A generation ago, many churches in the United States were sustained by stay-at-home mothers who worked as volunteers.
Today, the adult daughters of those women are struggling to balance work and children.
Deanna Troust is one of them. Her day becomes hectic well before she leaves for work.
With two daughters in elementary school, breakfast needs to be made, lunches prepared and homework finished.
But sometimes something in her day has to give, like a school event for her older daughter, Natalie.
"So you're going to have your Hispanic heritage month celebration at 10:30 [a.m.]," she told Natalie over breakfast one recent morning, "which I'm sorry I cannot come because it's on a Thursday."
Troust is a media professional, while her husband, Vic Fernandez, is a financial executive.
"It’s really challenging and with two careers and if they’re both, I always call them 'big jobs,' if your husband has a big job too, well, you’re just sort of filling in, five minutes here, 10 minutes there, to try and kind of make it all work." Troust says.
Less time for church
So when Sunday comes, it is tempting to skip church.
"Sometimes we need just one day where we don’t have to get out of the house at nine," she says.
Troust and Fernandez are like countless other parents across the country who struggle to balance work and children, who are also finding less time to devote to congregational life.
Church leaders realize stressed-out families are not good for the future of congregational life in America.
Faith as part of the solution
Rev. David Gray
of Bradley Hills Presbyterian Church in Bethesda, Maryland, believes faith can be part of the solution.
"In our congregation, we have a lot of people who are stressed at work. It comes from living in the D.C. area. It comes from a lot of professionals in the congregation," he says, "and so when I look out in the pews I need to deal with the stress that they are facing."
In a new book, he argues that churches need to be part of the fight for workplace flexibility.
The future of denominations like his depends on young families, according to Gray. The average age of Presbyterians is 61.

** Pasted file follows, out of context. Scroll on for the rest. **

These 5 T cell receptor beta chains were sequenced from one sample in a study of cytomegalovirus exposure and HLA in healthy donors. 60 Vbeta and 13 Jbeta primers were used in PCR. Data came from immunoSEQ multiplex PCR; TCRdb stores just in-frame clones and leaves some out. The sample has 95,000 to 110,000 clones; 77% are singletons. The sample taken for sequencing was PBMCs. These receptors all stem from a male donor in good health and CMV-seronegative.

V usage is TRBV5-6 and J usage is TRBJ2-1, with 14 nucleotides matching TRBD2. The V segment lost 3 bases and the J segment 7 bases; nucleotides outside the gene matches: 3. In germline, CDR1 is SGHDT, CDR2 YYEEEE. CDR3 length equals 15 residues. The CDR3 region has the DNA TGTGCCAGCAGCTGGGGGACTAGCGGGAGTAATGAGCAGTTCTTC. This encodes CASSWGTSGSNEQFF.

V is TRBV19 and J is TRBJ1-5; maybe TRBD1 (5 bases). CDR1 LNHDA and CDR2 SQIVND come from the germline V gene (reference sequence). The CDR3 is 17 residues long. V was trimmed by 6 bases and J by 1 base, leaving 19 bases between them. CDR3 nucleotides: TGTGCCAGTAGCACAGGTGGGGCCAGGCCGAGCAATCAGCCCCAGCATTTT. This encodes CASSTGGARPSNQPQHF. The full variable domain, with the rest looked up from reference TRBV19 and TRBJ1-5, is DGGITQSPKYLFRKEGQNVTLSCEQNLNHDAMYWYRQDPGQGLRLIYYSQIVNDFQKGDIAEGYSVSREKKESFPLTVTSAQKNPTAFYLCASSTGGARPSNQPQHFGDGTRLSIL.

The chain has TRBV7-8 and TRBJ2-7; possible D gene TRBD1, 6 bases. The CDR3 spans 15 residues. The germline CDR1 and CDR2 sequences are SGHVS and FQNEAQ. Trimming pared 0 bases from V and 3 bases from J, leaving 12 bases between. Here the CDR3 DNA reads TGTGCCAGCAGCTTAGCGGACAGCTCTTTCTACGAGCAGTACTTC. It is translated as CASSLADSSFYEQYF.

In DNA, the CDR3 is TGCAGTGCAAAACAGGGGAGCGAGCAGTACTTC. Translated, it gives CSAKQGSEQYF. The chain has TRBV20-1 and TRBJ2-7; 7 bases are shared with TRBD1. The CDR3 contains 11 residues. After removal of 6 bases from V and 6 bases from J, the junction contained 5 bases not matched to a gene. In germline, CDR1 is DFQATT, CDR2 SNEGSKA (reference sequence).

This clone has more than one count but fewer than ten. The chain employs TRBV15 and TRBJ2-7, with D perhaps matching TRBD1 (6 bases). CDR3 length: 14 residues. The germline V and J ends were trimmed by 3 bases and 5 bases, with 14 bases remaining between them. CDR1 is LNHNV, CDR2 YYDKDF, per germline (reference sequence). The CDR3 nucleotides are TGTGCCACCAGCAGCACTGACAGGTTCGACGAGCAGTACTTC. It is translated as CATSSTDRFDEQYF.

"So if a church is going to attract that target audience," he says, "it’s got to understand work-life imbalance."
Gray recently led a discussion on the subject at the New America Foundation
, a public policy research organization.
Fellow panelist Brigid Schulte
is a Washington Post reporter who is writing a book about the time pressure on American families.
"We work among the most hours of any country in the world," Schulte says. "We take the fewest days of vacation of any country in the world."
And America is the only major industrialized society with no paid parental leave.
"There is such a feeling of ambivalence about whether mothers should work in this country, which is evidenced by the fact that we don’t have policies to support them," Schulte says, "There’s a feeling that every minute that you are not at work you better be with your child."
The Fernandez-Trousts are Presbyterians and precisely the kind of family the church is trying to attract. Despite the challenges, Deanna Troust says the family does make it to church at least once or twice a month.
"When I share with people that we go to church, often the response is, 'Wow, that’s so impressive,' rather than, 'Oh, that’s important,'" she says. "They're viewing it as another thing on the schedule that’s difficult to make happen."
But church is one of the few places where Troust finds time for herself.
"It did become clear to me at some point that, wow, this is one hour that I can go and sit and there’s child care," she says.
The challenge for American churches is to become a haven for stressed-out parents, instead of just another burden.